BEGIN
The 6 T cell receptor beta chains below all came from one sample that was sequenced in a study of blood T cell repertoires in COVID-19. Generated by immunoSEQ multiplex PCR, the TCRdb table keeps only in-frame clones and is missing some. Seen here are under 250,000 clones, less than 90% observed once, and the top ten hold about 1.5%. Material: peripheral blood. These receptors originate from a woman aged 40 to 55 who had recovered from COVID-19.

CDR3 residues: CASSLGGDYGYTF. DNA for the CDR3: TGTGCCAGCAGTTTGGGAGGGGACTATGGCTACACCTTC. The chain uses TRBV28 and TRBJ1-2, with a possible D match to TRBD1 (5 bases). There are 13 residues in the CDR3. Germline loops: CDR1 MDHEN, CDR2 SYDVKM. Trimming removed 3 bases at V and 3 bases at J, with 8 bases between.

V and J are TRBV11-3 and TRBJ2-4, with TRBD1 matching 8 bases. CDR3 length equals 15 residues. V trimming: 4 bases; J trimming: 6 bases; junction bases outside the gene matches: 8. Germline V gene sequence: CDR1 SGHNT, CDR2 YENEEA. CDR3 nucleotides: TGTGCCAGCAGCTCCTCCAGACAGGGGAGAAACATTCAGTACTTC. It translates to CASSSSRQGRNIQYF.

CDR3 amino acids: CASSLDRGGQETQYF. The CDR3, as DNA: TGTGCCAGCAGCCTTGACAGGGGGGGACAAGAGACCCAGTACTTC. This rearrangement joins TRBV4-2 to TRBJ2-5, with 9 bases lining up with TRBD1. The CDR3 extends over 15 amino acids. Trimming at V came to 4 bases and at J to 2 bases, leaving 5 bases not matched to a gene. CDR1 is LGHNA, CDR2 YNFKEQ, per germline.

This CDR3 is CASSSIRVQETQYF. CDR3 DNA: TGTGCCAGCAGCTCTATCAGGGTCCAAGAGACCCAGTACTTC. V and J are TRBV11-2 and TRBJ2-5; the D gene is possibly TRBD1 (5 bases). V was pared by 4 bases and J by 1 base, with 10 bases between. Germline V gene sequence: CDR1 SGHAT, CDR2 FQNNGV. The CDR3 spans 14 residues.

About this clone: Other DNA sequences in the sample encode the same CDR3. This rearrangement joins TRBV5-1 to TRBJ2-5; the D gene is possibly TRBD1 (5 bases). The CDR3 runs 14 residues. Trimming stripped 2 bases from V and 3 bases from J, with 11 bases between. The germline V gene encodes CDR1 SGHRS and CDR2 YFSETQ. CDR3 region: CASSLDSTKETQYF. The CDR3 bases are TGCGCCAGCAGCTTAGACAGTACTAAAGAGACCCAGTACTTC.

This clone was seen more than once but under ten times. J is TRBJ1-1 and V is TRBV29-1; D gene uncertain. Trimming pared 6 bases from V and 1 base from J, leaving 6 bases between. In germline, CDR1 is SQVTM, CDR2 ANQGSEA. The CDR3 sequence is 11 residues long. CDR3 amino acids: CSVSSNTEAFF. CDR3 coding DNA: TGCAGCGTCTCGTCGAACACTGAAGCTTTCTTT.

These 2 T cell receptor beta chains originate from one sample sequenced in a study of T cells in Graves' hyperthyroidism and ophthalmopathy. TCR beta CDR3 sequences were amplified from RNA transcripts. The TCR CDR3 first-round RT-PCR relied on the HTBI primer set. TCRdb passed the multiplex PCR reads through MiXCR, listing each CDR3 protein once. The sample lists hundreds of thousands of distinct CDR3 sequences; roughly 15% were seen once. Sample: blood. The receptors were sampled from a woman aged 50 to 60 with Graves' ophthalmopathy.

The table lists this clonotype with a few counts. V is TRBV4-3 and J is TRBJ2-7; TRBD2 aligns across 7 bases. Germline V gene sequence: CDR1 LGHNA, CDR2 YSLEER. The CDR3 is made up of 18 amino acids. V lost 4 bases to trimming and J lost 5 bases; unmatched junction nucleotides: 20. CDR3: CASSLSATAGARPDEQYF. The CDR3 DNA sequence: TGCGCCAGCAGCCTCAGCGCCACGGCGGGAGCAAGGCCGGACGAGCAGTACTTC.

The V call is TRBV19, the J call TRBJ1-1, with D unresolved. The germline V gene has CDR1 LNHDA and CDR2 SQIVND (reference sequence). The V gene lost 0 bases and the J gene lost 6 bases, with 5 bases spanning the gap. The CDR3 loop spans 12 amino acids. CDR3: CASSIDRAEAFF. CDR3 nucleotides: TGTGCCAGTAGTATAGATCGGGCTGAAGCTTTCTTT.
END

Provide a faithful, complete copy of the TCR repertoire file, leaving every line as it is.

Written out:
The 6 T cell receptor beta chains below all came from one sample that was sequenced in a study of blood T cell repertoires in COVID-19. Generated by immunoSEQ multiplex PCR, the TCRdb table keeps only in-frame clones and is missing some. Seen here are under 250,000 clones, less than 90% observed once, and the top ten hold about 1.5%. Material: peripheral blood. These receptors originate from a woman aged 40 to 55 who had recovered from COVID-19.

CDR3 residues: CASSLGGDYGYTF. DNA for the CDR3: TGTGCCAGCAGTTTGGGAGGGGACTATGGCTACACCTTC. The chain uses TRBV28 and TRBJ1-2, with a possible D match to TRBD1 (5 bases). There are 13 residues in the CDR3. Germline loops: CDR1 MDHEN, CDR2 SYDVKM. Trimming removed 3 bases at V and 3 bases at J, with 8 bases between.

V and J are TRBV11-3 and TRBJ2-4, with TRBD1 matching 8 bases. CDR3 length equals 15 residues. V trimming: 4 bases; J trimming: 6 bases; junction bases outside the gene matches: 8. Germline V gene sequence: CDR1 SGHNT, CDR2 YENEEA. CDR3 nucleotides: TGTGCCAGCAGCTCCTCCAGACAGGGGAGAAACATTCAGTACTTC. It translates to CASSSSRQGRNIQYF.

CDR3 amino acids: CASSLDRGGQETQYF. The CDR3, as DNA: TGTGCCAGCAGCCTTGACAGGGGGGGACAAGAGACCCAGTACTTC. This rearrangement joins TRBV4-2 to TRBJ2-5, with 9 bases lining up with TRBD1. The CDR3 extends over 15 amino acids. Trimming at V came to 4 bases and at J to 2 bases, leaving 5 bases not matched to a gene. CDR1 is LGHNA, CDR2 YNFKEQ, per germline.

This CDR3 is CASSSIRVQETQYF. CDR3 DNA: TGTGCCAGCAGCTCTATCAGGGTCCAAGAGACCCAGTACTTC. V and J are TRBV11-2 and TRBJ2-5; the D gene is possibly TRBD1 (5 bases). V was pared by 4 bases and J by 1 base, with 10 bases between. Germline V gene sequence: CDR1 SGHAT, CDR2 FQNNGV. The CDR3 spans 14 residues.

About this clone: Other DNA sequences in the sample encode the same CDR3. This rearrangement joins TRBV5-1 to TRBJ2-5; the D gene is possibly TRBD1 (5 bases). The CDR3 runs 14 residues. Trimming stripped 2 bases from V and 3 bases from J, with 11 bases between. The germline V gene encodes CDR1 SGHRS and CDR2 YFSETQ. CDR3 region: CASSLDSTKETQYF. The CDR3 bases are TGCGCCAGCAGCTTAGACAGTACTAAAGAGACCCAGTACTTC.

This clone was seen more than once but under ten times. J is TRBJ1-1 and V is TRBV29-1; D gene uncertain. Trimming pared 6 bases from V and 1 base from J, leaving 6 bases between. In germline, CDR1 is SQVTM, CDR2 ANQGSEA. The CDR3 sequence is 11 residues long. CDR3 amino acids: CSVSSNTEAFF. CDR3 coding DNA: TGCAGCGTCTCGTCGAACACTGAAGCTTTCTTT.

These 2 T cell receptor beta chains originate from one sample sequenced in a study of T cells in Graves' hyperthyroidism and ophthalmopathy. TCR beta CDR3 sequences were amplified from RNA transcripts. The TCR CDR3 first-round RT-PCR relied on the HTBI primer set. TCRdb passed the multiplex PCR reads through MiXCR, listing each CDR3 protein once. The sample lists hundreds of thousands of distinct CDR3 sequences; roughly 15% were seen once. Sample: blood. The receptors were sampled from a woman aged 50 to 60 with Graves' ophthalmopathy.

The table lists this clonotype with a few counts. V is TRBV4-3 and J is TRBJ2-7; TRBD2 aligns across 7 bases. Germline V gene sequence: CDR1 LGHNA, CDR2 YSLEER. The CDR3 is made up of 18 amino acids. V lost 4 bases to trimming and J lost 5 bases; unmatched junction nucleotides: 20. CDR3: CASSLSATAGARPDEQYF. The CDR3 DNA sequence: TGCGCCAGCAGCCTCAGCGCCACGGCGGGAGCAAGGCCGGACGAGCAGTACTTC.

The V call is TRBV19, the J call TRBJ1-1, with D unresolved. The germline V gene has CDR1 LNHDA and CDR2 SQIVND (reference sequence). The V gene lost 0 bases and the J gene lost 6 bases, with 5 bases spanning the gap. The CDR3 loop spans 12 amino acids. CDR3: CASSIDRAEAFF. CDR3 nucleotides: TGTGCCAGTAGTATAGATCGGGCTGAAGCTTTCTTT.